Cyber Center of Excellence recently commissioned the San Diego Economic Development Corporation (EDC) to conduct a study on the current state of the cybersecurity industry in San Diego.
According to the study, San Diego's cybersecurity industry generates $2.2 billion in GDP and impacts 19,660 jobs annually – equivalent to hosting five Super Bowls or 15 Comic-Cons each year. The industry has grown by more than 16 percent in less than 3 years.
The study shows that San Diego has more than 150 core cyber firms that employ 4,920 people in the region. The Navy's Space and Naval Warfare Systems Command (SPAWAR) provides an additional 3,530 jobs to San Diego's cybersecurity industry. In total, there are 8,450 direct jobs – up 11 percent from 2016 (faster than the regional employment growth of 3 percent). The results of the study are viewable via an online web tool on the CCOE website located here.
"San Diego is home to some of the most innovative minds and companies that feed the global demand for cybersecurity products and security," said San Diego Mayor Kevin L. Faulconer. "This study shows how our innovation, education, research and defense industries have created a productive ecosystem for companies and talent to thrive together."
More than 58,000 technology specialists call San Diego home and work in a variety of cybersecurity-related occupations. San Diego's academic institutions confer 3,200 cyber-related degrees each year, mostly in the fields of engineering and computer sciences. Over the next three years, cyber-related jobs are projected to increase by nearly 5.5 percent, outpacing the regional growth rate of 3 percent.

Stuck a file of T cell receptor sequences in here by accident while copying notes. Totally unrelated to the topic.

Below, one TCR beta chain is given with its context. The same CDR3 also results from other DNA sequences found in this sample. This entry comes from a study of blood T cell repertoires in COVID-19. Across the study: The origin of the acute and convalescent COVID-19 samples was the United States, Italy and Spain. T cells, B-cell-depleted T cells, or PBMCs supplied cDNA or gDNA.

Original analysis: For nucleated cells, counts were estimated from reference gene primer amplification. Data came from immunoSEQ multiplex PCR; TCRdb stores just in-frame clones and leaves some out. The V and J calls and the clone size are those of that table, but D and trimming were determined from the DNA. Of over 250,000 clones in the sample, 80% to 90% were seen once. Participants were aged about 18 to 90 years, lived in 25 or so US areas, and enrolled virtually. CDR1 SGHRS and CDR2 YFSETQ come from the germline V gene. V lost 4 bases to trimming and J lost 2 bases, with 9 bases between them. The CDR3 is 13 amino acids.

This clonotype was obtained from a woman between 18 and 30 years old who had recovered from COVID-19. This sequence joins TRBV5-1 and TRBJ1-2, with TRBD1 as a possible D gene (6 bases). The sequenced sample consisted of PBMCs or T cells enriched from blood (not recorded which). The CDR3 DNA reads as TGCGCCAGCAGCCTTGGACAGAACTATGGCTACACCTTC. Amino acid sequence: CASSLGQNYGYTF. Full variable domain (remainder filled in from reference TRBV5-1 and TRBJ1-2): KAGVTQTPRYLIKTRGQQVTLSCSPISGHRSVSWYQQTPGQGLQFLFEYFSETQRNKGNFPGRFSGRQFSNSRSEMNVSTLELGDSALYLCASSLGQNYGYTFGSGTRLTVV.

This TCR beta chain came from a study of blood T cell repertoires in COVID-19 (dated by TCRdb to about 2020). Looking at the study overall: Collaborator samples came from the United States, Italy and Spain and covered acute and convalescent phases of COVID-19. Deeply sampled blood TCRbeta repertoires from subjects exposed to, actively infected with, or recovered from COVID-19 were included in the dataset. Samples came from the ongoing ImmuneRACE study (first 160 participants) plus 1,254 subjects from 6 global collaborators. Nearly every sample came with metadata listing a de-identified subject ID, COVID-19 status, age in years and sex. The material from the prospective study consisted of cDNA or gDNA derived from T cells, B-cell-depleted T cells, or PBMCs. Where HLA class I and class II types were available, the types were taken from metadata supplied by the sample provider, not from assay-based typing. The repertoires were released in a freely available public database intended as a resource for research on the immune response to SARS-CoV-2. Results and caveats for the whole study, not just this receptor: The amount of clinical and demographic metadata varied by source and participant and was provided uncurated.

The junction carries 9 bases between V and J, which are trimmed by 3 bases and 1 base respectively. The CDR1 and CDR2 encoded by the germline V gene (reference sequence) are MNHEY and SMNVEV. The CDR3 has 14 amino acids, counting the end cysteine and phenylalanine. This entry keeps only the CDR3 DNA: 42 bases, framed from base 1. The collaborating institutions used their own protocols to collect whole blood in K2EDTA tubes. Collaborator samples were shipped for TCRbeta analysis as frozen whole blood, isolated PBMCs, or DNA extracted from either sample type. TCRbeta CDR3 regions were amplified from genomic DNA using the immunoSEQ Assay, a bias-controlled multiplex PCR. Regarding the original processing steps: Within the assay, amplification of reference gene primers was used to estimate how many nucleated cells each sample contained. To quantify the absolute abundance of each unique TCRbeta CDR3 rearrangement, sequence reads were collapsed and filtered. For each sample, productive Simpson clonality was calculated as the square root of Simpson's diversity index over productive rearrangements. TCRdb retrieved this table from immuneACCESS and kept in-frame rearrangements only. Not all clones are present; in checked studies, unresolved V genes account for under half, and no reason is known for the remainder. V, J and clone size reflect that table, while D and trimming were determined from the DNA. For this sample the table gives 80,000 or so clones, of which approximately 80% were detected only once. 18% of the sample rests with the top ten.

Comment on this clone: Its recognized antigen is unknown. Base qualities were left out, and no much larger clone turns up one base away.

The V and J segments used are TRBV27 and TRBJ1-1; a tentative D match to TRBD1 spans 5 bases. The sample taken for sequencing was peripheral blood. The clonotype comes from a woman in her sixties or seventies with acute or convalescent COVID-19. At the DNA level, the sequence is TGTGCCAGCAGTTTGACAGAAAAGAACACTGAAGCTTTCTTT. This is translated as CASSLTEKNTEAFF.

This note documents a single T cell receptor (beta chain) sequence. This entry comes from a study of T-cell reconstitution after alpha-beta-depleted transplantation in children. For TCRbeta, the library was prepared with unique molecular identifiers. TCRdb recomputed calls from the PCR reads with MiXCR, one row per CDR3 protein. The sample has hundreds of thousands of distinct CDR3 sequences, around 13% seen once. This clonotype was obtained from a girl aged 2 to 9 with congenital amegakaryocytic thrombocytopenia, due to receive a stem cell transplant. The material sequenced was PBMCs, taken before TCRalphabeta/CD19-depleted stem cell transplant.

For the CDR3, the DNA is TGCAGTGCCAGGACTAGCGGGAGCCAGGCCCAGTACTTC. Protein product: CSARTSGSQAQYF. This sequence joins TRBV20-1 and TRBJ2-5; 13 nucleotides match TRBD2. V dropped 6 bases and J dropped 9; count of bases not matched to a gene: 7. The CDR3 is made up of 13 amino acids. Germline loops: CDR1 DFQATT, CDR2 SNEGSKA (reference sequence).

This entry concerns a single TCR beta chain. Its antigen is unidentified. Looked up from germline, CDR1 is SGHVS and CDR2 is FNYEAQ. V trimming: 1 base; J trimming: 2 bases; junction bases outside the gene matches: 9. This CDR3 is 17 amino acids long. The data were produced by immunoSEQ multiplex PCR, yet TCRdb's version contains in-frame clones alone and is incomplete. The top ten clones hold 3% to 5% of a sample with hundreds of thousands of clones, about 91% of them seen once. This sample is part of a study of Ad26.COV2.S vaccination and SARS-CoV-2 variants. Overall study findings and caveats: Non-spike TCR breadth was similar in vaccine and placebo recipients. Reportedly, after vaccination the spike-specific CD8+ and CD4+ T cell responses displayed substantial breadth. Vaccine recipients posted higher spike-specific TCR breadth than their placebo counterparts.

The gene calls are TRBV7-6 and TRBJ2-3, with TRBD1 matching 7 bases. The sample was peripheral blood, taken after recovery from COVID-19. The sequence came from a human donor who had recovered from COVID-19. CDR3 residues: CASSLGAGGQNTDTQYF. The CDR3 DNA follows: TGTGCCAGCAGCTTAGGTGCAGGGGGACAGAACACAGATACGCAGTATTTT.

"Too often San Diego worries about falling behind Silicon Valley or the East Coast, but this study conveys we have the talent and workforce to punch above our weight," said Rear Admiral (Ret), Ken Slaght, CCOE chair and president of Cyber Center of Excellence. "San Diego's premier educational institutions, existing industry base and robust federal assets, seed not only the cyber workforce but the innovation needed to protect our nation."
The study shows the reach of San Diego's cyber industry spans the globe, with nearly half of firms doing business internationally. It also highlights the rise of machine learning and artificial intelligence, with 59 percent of surveyed cyber companies actively developing or advancing their products and services in this emerging field. Access to customers and a skilled workforce are seen as San Diego's greatest strengths among cyber employers.
"Industry partners are critical to securing DHS networks and systems, and we need energetic and creative minds in the fields of cyber, technology and data sciences," said Dr. John Zangardi, U.S. Department of Homeland Security Chief Information Officer. "Collaborative innovation ecosystems across industries, like San Diego can help advance our country's homeland security."
"In just a few years, we have seen growth and diversification in San Diego's cybersecurity industry," said Mark Cafferty, president and CEO of San Diego Regional Economic Development Corporation. "The collaboration between the private sector, academia and government, with leadership from organizations like CCOE, is what differentiates us from other regions."
The study was conducted to help quantify the economic impact, understand employer sentiment and analyze growth and changes since CCOE's previous study in 2016.